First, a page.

“If you want to squat go squat” – Andrew Read, said this when we were discussing trap bar deadlits a couple months ago.
The last thing you need is more quad work, you need more glute work to balance things out.
Why The Trap Bar Sucks #4: You Can’t Hump The Bar
When I can’t hump something, I don’t like it.
At the top of the deadlift you want to lock it out by contracting your glutes and pushing your hips all the way through to the bar. Or as I cue my clients at my gym… “hump the bar”.
You can’t do that with the trap bar because there is no bar there to give you feedback of when to stop. You’re just flapping around in the wind so to speak, and if you’re not careful, you can hyper extend your hips and injure yourself.
Back To The Story and How to Fix Your Deadlift…
After getting through to Micky I popped him on the straight bar and noticed that his deadlift wasn’t the best. So I ran him through the following sequences to get him to a decent deadlift position.
Tip #1 – Deadlift Barefoot
By taking off your shoes a few things happen.
- You’re closer to the ground so you don’t have to reach so far for the bar.
- Your foot receives greater feedback of its position therefore certain muscles in the legs that are connected to the foot will switch on.
- It allows you to keep the weight on your heels. Runners place your centre of gravity forward which re-directs the stress onto your quads.
Tip #2 – Stretch Hamstrings
If you cannot get down to the bar without rounding your back like hunchback of notre dame then try stretching your hamstrings.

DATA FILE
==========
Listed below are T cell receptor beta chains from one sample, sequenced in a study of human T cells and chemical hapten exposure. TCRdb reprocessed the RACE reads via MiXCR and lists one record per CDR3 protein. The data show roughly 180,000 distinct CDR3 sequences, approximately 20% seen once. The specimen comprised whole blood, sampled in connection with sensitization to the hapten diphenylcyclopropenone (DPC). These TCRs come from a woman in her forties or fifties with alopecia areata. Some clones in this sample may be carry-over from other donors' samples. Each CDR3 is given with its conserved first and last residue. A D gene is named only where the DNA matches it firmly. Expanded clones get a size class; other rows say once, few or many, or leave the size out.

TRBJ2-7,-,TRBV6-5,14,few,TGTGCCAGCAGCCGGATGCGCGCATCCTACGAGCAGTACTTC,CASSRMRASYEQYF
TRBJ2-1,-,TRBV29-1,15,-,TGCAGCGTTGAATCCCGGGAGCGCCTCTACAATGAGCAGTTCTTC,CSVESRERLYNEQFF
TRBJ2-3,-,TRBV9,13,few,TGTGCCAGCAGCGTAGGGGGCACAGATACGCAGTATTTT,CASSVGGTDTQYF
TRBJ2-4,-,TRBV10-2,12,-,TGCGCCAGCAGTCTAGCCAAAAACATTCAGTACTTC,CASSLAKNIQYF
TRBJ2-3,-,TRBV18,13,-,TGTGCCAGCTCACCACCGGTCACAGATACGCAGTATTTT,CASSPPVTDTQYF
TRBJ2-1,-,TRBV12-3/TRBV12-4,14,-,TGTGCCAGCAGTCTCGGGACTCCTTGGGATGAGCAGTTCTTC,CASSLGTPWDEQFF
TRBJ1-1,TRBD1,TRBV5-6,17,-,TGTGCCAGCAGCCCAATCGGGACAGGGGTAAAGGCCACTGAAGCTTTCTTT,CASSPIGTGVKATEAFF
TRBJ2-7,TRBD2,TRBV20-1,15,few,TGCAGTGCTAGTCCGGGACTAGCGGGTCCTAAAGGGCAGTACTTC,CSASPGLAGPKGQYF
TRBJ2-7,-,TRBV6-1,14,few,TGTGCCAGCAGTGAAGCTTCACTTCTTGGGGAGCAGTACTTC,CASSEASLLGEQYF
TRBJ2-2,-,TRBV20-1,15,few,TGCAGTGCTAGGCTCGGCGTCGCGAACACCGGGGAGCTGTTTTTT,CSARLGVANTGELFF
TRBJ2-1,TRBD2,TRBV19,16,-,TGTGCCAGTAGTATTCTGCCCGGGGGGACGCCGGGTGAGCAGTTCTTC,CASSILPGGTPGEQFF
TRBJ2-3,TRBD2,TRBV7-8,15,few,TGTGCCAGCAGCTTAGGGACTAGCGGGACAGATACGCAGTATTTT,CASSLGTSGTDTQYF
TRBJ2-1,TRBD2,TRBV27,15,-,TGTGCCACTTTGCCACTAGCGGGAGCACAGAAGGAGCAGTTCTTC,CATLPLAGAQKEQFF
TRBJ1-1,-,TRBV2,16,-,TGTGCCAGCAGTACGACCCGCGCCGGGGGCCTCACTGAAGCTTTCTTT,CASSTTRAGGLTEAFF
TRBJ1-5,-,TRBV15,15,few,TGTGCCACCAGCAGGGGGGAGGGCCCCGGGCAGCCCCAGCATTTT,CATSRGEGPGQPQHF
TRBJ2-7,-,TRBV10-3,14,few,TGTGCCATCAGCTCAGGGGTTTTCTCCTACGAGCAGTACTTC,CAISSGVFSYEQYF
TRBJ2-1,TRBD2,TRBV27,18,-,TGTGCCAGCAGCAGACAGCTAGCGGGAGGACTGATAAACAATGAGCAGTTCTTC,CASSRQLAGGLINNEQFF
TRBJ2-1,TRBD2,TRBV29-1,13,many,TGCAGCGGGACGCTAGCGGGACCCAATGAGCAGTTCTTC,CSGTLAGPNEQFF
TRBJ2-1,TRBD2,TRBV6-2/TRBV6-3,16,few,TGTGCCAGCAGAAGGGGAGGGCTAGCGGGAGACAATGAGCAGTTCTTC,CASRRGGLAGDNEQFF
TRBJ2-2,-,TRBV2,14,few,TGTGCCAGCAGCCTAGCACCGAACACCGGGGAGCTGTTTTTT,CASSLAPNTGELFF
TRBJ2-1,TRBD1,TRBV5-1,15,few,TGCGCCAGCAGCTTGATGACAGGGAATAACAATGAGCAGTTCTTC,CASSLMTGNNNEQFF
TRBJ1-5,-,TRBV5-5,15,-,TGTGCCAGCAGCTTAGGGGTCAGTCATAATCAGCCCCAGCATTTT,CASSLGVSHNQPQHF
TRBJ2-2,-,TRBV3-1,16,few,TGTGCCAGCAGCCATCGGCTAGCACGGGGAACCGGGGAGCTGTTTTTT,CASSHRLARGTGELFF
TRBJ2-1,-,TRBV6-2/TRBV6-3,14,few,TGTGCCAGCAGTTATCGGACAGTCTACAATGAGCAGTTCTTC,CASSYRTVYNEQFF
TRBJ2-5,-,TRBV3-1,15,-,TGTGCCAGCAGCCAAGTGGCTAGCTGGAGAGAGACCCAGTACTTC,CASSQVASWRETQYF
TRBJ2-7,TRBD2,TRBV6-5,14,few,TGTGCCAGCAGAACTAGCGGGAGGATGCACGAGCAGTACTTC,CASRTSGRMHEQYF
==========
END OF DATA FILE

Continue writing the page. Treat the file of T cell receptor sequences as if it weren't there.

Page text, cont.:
Tip #3 – Stretch Hip Flexors
You can never do enough hip flexor stretching.
Tip #4 – Fire Glutes
If your glutes don’t turn during the deadlift there is a fair chance your lower back will do the work instead. I like performing fire hydrants before I DL.
Tip #5 – Pull Your Self Down Into The Whole
Instead of just falling down into the bottom position of the deadlift you want to actively pull yourself down to the bar – It’s kind like compressing a spring. This will create more tension in your body, the more tension the stronger and safer you’ll be.
Tip #6 – Keep Weight Over the Bar
Remember your aren’t squatting the weight. If you were, then you would be behind the bar. A good general rule is to have your hip crease higher than your knees.
Tip #7 – Rise as One
When you do have your weight over the bar there is a fair chance you’re to lift your butt in the air first and then your shoulders. This is great way to injure your back so don’t allow this to happen. Instead you want both the hips and shoulders to rise as one.
Tip #8 – Big Chest
Keeping a big ches during the entire deadlift will help you with tip #7 and keeping a neutral spine.
Tip #9 – Take Out the Clink
You’ll notice before you lift the weight off the ground there is a bit of give in the bar. It will ‘clink’ a little bit. I tell all my clients to “take the clink out” before you lift the weight. This creates more tension in the body.
*It’s also referred to “taking out the slack”.
After this sequence Micky was straight bar deadlifting pain free. Not a lot of weight but at least it was pain free.
If you follow the same sequence above you too will be able to straight bar deadlift pain free and be able to throw out your trap bar and laugh at those that still do it.